Understanding Primary Sources
In order to make the most effective use of your primary source(s), you will need to do some additional research about the source(s).
BEFORE YOU BEGIN WORKING WITH A SOURCE, YOU SHOULD KNOW THE FOLLOWING:
- When was the source composed?
- Who composed the source?
- What do we know about the author?
- Under what conditions was the source composed?
- Was the source constructed based on legal or other formulae?
- Was it written at the time of the event? After the event? Years later?
- Does the source allude to other works? Events? People? Ideas? Are you familiar with them?
- How might the author’s perspective on the event or issue differ from that of other authors?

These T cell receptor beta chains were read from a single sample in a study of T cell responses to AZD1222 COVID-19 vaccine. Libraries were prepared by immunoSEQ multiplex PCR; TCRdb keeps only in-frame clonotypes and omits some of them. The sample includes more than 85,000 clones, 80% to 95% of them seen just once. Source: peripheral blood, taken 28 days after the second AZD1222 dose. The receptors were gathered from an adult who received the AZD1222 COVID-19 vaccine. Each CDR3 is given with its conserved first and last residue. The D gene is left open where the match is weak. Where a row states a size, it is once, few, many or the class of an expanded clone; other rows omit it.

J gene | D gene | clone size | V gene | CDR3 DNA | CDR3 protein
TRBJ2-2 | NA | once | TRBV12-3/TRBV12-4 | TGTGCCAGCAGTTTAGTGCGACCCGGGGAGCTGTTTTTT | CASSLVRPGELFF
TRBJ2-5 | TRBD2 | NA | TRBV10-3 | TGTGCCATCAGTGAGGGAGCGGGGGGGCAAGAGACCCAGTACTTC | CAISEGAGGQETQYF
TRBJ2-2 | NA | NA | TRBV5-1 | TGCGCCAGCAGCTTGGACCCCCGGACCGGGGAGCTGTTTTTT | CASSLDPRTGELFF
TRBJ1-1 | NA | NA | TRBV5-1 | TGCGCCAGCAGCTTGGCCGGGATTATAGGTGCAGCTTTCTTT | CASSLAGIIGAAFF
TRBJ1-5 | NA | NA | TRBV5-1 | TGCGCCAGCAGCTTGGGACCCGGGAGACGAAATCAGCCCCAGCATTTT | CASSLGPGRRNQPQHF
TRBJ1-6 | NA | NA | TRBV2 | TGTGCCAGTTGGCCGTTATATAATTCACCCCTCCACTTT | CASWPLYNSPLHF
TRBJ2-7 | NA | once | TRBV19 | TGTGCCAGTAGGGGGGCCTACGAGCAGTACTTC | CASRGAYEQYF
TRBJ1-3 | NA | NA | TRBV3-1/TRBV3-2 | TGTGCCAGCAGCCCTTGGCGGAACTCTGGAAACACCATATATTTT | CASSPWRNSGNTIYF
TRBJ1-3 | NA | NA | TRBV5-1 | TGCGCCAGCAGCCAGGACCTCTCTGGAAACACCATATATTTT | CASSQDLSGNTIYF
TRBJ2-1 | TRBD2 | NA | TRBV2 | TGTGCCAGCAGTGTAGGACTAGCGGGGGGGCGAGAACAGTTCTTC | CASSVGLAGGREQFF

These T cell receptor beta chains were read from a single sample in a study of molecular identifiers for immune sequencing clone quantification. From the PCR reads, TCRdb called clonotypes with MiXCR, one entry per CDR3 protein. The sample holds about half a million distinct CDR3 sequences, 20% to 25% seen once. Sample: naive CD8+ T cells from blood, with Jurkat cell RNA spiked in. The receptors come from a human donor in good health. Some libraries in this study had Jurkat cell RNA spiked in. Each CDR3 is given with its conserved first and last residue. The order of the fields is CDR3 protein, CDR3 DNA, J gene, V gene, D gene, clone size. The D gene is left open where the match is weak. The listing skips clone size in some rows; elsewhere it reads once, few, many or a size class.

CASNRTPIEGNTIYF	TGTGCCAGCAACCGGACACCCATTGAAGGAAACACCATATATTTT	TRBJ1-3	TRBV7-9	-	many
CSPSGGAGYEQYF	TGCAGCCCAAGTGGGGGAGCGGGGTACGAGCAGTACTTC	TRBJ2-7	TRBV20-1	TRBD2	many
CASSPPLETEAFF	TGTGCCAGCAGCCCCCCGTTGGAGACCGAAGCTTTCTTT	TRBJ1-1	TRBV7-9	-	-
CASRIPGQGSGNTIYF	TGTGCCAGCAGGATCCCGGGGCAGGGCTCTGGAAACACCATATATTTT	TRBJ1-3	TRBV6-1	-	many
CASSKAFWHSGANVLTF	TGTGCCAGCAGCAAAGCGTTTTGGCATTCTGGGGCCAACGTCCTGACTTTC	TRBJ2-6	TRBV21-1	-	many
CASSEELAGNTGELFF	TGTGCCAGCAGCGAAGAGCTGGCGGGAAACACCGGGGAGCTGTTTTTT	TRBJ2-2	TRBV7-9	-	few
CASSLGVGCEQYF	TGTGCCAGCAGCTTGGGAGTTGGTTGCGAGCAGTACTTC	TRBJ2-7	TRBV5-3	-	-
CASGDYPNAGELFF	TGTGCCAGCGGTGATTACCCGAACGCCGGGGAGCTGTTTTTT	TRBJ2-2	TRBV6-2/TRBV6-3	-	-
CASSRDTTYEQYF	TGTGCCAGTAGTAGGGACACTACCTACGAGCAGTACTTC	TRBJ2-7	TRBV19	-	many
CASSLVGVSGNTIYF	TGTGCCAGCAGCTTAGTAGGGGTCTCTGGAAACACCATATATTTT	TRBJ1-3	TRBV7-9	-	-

- How will you use the source to prove your argument?
- What are some of the limitations of this source?
- Knowing those limitations, what other sources may be necessary to complete your paper?
Additional Resources for Reading Primary Sources
National Archives: Document Analysis Worksheets – See this site for worksheets designed and developed by the Education Staff of the National Archives and Records Administration. The site offers different worksheets for diverse genres of primary sources including written texts, photographs, cartoons, posters, maps, material artifacts, motion pictures, and sound recordings.